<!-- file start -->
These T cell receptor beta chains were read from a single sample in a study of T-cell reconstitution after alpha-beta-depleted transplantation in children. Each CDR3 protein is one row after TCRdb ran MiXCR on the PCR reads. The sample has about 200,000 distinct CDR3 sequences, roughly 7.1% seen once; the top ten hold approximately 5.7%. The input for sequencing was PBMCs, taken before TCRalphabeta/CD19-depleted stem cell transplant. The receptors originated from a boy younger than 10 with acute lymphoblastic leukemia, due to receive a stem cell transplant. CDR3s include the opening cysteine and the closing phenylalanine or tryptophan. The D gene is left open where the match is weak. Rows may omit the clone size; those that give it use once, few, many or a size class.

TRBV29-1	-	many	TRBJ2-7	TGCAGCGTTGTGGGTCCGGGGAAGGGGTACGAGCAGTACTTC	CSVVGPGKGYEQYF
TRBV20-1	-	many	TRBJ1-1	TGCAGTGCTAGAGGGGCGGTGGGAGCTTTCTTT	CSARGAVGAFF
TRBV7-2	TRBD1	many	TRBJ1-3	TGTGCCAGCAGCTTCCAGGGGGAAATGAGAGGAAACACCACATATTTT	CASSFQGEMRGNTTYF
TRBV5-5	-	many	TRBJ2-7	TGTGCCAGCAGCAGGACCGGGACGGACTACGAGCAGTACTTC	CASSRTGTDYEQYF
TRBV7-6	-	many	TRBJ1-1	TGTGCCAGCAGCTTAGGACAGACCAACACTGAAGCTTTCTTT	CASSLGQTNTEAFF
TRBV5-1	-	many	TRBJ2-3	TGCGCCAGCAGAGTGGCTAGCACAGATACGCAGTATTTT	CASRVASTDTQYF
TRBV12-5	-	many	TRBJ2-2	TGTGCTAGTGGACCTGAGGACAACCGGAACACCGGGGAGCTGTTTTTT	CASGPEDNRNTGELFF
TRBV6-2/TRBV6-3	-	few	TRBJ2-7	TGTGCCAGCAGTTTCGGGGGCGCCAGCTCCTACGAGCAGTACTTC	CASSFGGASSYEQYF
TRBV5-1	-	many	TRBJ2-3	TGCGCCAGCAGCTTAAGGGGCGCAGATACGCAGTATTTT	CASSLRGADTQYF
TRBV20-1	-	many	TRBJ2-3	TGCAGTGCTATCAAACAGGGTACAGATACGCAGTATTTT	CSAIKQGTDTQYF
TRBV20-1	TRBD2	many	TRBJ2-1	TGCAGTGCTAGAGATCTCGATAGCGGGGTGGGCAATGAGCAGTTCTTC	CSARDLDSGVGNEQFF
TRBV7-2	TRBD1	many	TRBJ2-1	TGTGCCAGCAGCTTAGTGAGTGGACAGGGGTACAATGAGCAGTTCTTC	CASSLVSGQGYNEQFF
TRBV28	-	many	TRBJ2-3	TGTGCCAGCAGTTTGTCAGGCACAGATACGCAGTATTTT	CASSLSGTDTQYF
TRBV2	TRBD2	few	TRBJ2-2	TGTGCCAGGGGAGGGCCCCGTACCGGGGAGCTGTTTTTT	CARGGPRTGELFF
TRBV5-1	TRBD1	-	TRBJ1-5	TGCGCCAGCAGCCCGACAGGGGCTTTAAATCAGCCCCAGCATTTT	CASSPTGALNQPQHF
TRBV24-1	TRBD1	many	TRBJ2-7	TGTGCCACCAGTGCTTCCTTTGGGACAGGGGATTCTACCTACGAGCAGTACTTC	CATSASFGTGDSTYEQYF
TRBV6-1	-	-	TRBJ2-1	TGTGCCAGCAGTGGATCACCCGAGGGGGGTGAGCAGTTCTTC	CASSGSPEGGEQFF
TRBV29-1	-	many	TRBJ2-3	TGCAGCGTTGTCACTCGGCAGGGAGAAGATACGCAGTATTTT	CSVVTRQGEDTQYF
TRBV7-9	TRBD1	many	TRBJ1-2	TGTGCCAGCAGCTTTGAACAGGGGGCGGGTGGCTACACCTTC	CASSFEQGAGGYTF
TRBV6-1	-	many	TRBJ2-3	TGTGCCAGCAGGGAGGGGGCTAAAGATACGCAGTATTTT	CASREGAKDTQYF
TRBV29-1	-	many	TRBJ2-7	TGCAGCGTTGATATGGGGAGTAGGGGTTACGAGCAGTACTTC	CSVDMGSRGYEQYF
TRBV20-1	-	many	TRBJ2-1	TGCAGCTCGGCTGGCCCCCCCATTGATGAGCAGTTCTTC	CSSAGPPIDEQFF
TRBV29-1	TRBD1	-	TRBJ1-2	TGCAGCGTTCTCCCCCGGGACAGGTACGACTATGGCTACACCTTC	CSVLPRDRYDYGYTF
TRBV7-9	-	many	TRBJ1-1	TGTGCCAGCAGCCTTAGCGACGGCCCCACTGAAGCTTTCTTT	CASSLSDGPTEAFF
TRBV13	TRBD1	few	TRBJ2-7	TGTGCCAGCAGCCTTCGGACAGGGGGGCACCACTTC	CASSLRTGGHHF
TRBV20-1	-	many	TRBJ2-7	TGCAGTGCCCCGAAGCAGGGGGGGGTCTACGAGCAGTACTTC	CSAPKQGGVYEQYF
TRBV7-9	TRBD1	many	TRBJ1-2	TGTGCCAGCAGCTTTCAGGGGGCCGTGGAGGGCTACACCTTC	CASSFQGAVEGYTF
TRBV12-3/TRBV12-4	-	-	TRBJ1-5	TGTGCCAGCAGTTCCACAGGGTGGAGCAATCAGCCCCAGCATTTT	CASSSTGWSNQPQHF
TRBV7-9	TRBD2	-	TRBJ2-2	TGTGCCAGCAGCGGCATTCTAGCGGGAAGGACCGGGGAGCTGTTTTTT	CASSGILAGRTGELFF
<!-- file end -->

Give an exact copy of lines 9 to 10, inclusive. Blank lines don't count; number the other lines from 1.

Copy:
TRBV6-2/TRBV6-3	-	few	TRBJ2-7	TGTGCCAGCAGTTTCGGGGGCGCCAGCTCCTACGAGCAGTACTTC	CASSFGGASSYEQYF
TRBV5-1	-	many	TRBJ2-3	TGCGCCAGCAGCTTAAGGGGCGCAGATACGCAGTATTTT	CASSLRGADTQYF